It’s not Rocket Science

Delicious recipe just right for our asparagus season. Thanks Barry.

Being Britalian

I was watching a British chef on television this week enthusing about risotto; in fact he was making so much noise about it’s preparation that you’d think he was solving complex equations rather than making a simple Italian rice dish. I turned off the TV and went shopping for some ingredients to make my own and so here’s my recipe for pancetta and asparagus risotto with none of the bells and whistles. For this recipe which serves 4 people, you’ll need:

1 red onion. 500g Arborio rice*. 500g asparagus. 100g soft cheese. 100g cubed pancetta. 400 ml vegetable stock and 2 garlic cloves. You’ll need salt and pepper and a squeeze of lemon to season. A glass of white wine and my special asparagus stock.

To make my asparagus stock for extra flavour, Snap off the bottom inch or so of the asparagus using your fingers; the stems…

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My Working Day: Lynn Smith

My guest writer today is Lynn Smith. As always it is fascinating to learn how other people work.

Lynn's photo

I’ve done my usual five-minute browse of the world beyond the window. Nothing exciting to report. Dull sky, noisy crow on next-door’s roof, but no real diversions.  A promising day. I’m in my writing space, small, but big enough. It has all I need, laptop, notebooks, pens and an array of non-essentials.  It’s here, among the clutter, that I try to bring life to an imaginary world.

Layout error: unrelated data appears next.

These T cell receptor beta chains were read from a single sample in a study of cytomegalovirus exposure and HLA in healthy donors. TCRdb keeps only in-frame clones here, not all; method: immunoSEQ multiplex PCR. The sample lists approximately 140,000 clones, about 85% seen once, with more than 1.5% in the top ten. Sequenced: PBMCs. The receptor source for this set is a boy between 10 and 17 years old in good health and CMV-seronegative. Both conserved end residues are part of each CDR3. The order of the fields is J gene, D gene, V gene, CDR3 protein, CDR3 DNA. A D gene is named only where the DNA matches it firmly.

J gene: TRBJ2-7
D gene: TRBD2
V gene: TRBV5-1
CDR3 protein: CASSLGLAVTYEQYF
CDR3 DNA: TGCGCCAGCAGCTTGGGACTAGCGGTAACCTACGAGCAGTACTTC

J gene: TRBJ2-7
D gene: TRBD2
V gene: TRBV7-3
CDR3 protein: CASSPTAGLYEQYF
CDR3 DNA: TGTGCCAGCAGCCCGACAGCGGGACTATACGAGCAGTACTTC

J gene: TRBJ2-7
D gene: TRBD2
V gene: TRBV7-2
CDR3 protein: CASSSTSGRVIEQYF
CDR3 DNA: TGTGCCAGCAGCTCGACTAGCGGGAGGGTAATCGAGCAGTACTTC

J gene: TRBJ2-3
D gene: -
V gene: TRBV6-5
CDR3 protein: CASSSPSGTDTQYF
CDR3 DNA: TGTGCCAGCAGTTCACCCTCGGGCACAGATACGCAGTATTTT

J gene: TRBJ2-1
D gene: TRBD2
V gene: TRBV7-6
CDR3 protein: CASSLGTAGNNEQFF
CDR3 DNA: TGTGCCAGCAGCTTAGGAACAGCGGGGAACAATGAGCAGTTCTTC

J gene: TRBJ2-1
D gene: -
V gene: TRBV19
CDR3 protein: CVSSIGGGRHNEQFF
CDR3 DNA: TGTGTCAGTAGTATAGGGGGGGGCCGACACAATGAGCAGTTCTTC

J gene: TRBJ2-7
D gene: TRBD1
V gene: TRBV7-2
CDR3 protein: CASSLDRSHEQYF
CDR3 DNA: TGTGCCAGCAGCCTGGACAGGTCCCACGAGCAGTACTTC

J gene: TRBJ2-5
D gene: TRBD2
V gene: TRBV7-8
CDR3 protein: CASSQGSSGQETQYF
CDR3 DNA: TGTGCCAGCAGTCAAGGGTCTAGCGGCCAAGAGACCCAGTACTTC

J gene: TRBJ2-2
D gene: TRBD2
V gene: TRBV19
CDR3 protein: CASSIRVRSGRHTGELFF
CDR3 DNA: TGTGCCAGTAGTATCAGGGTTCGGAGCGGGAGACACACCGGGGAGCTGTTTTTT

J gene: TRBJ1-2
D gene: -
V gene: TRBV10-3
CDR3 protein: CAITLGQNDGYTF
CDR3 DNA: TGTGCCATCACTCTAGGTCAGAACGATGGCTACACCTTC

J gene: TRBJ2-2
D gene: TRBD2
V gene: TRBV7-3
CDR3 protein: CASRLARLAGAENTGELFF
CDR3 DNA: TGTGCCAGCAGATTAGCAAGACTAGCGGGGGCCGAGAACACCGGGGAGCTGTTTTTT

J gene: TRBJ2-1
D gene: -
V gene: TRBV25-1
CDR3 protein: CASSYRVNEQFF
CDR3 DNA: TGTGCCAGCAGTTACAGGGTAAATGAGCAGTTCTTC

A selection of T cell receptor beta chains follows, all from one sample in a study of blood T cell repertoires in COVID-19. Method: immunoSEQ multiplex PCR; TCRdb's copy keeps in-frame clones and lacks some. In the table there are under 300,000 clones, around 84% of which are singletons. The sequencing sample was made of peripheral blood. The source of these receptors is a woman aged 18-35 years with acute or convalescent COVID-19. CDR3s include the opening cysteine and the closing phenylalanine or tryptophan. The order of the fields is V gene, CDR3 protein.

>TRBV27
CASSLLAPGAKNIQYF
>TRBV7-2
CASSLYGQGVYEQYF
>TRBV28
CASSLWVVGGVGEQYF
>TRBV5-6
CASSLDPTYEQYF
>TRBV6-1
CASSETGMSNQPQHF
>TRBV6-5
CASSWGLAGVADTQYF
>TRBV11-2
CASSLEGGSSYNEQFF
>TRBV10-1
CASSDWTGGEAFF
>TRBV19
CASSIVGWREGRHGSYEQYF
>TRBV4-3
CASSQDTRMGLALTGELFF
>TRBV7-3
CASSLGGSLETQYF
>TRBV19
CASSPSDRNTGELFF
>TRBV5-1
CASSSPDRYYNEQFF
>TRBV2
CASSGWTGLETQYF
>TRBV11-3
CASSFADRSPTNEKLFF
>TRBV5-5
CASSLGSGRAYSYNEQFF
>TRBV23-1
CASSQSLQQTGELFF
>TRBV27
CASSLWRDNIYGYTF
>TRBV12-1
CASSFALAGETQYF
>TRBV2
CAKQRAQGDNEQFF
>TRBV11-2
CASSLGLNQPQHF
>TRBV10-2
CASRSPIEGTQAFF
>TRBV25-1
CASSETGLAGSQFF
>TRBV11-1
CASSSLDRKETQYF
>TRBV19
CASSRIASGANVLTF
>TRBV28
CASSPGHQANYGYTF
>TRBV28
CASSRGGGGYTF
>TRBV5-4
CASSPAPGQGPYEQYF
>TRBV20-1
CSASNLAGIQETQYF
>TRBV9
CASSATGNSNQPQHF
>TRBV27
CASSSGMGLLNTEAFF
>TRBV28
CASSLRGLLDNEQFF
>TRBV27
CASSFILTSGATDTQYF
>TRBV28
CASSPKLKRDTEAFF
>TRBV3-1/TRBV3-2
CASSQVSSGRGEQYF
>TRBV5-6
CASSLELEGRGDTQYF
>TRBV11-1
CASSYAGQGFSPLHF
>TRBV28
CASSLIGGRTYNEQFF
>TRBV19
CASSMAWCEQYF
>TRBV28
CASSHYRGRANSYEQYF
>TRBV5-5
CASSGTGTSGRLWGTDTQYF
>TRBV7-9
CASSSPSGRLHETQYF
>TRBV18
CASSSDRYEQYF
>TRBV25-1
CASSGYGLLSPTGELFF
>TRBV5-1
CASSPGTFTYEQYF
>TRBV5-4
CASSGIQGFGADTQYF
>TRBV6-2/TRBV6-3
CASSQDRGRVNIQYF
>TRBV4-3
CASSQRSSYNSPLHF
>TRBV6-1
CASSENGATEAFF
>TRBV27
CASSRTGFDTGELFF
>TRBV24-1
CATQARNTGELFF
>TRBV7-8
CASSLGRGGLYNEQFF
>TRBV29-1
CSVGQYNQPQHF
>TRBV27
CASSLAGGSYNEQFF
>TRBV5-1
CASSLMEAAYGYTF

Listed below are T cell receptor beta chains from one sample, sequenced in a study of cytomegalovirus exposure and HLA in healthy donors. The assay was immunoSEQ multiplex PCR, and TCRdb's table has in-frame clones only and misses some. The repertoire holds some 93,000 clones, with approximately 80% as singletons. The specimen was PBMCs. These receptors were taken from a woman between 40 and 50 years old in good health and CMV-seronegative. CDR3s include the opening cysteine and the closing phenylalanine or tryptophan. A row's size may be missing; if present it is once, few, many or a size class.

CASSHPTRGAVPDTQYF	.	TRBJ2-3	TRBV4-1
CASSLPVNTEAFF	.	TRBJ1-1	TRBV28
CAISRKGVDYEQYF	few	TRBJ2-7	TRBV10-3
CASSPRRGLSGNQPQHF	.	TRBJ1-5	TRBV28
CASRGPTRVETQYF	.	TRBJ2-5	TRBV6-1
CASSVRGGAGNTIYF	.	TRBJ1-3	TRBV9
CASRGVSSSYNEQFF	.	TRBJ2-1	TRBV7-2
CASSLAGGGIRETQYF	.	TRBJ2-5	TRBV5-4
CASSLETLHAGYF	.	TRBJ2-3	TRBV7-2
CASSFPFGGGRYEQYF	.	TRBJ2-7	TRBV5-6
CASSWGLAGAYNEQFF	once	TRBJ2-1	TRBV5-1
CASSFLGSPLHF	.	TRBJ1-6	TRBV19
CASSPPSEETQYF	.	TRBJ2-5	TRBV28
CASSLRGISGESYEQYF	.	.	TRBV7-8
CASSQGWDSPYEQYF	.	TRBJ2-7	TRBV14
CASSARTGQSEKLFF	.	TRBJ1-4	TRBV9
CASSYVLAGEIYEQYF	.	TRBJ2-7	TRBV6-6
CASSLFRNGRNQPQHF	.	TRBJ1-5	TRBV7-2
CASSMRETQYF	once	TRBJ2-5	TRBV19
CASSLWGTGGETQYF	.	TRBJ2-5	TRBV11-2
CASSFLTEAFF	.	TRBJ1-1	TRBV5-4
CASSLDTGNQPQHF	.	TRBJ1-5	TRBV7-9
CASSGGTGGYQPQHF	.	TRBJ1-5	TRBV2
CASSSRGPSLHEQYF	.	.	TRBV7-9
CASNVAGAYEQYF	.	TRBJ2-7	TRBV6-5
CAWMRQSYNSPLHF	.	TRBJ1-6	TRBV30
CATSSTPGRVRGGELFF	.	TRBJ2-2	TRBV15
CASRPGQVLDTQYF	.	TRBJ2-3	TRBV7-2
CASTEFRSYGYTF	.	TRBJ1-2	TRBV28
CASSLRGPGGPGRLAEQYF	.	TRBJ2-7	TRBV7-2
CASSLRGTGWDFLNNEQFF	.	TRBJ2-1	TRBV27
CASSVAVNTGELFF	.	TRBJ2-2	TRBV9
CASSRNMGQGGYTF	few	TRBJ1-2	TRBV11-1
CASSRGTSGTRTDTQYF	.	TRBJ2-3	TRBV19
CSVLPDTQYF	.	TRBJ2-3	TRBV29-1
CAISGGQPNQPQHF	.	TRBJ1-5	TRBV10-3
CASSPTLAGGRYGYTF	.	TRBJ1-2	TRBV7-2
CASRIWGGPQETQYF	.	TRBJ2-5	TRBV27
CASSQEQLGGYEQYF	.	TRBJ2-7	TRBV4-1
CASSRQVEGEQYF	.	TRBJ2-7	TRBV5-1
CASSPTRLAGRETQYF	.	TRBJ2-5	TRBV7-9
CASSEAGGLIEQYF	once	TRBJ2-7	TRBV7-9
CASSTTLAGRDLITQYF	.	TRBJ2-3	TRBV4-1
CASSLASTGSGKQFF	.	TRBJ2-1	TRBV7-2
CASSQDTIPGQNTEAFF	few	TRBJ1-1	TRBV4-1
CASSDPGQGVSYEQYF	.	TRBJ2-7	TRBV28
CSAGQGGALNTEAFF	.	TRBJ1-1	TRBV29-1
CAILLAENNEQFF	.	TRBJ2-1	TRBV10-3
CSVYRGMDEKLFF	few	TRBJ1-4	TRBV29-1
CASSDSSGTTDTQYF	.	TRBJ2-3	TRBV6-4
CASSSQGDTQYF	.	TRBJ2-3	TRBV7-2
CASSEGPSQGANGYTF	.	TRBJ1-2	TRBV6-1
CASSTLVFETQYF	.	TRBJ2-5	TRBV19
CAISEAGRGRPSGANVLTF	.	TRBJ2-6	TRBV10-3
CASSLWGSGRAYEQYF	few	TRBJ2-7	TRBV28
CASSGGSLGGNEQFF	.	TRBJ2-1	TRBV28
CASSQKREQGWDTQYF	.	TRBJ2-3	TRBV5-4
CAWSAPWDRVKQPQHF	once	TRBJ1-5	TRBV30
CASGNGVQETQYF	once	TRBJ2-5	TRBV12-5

Creativity involves thinking before doing.  My characters are often born in those mundane moments of domestic boredom, when it’s possible to allow the creative part of the mind to wander and let the practical one get on with chores.  Mine wandered so much one Christmas that the preparation of dinner produced a thousand-word story which featured my grandchildren and a sprout called Cyril.  Can it ever be a waste to wander?

But at times there are static pauses devoid of any kind of creativity.  That has been my problem recently.  Like neglected puppets thrown to the back of an under-stairs cupboard, two of my favourite characters are now still and silent.  The truth is that I have become so detached from them that I’ve been tempted to just leave them in that cupboard.

I want to get back to serious writing.  Enough of diversions and distractions, I need motivation and inspiration.  I find these in music and poetry and in quotes where someone else’s experience and wisdom can clear the fog.  So, ignoring my usual weaknesses, Twitter, Facebook and emails, I opt for Brainy Quotes.  Coffee and croissants at hand and feeling optimistic, I am, hopefully, absorbing the insight of the gifted.

Ernest Hemmingway said that, “When writing a novel, a writer should create living people; people not characters.  A character is a caricature.”

Sounds like my problem.  I’ve forgotten who and what my characters are. They are certainly not living right now.  It’s depressing to recognise that I’ve failed them, but it happens.  I’m annoyed and frustrated.  Too eager to get to the last full stop, I cut corners.  That doesn’t ever work.  I know that and yet, for a while, I indulged in idle writing, assuming that it would turn out ok.  It didn’t.  I have no excuses.  So, life got busy, disorganised.  Happens to everyone.

I need to revive my characters.  I need them to be Evie and Harry again.

Time to go back, to read about them, not as a writer looking for errors or faults, but as a reader looking for a connection.

More coffee, a comfortable chair and a browse through the draft. There are chapters that catch the essence of both the story and the characters.  The Talk in the Park is one of them.  I’ll start with that.